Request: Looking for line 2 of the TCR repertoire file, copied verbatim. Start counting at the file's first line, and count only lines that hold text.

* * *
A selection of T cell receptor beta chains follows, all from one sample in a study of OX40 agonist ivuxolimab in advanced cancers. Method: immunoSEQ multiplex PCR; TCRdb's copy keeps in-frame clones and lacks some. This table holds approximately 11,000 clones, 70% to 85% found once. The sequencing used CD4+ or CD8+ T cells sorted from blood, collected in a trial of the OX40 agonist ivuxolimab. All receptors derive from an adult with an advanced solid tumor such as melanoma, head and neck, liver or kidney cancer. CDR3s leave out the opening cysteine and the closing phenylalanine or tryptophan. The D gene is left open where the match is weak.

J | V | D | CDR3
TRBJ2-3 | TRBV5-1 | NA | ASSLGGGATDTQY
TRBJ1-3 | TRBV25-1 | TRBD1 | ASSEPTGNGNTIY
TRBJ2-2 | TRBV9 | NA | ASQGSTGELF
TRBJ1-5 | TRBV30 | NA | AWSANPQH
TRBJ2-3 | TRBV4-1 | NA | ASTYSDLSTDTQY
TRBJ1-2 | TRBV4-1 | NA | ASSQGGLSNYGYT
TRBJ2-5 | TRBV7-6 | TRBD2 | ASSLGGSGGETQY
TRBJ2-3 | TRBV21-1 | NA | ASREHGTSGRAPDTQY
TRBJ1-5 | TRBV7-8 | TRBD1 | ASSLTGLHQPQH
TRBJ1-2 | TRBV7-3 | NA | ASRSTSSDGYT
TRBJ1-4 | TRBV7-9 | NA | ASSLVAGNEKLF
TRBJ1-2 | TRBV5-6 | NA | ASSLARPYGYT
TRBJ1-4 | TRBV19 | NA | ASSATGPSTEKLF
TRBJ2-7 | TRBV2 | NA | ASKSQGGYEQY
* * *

J | V | D | CDR3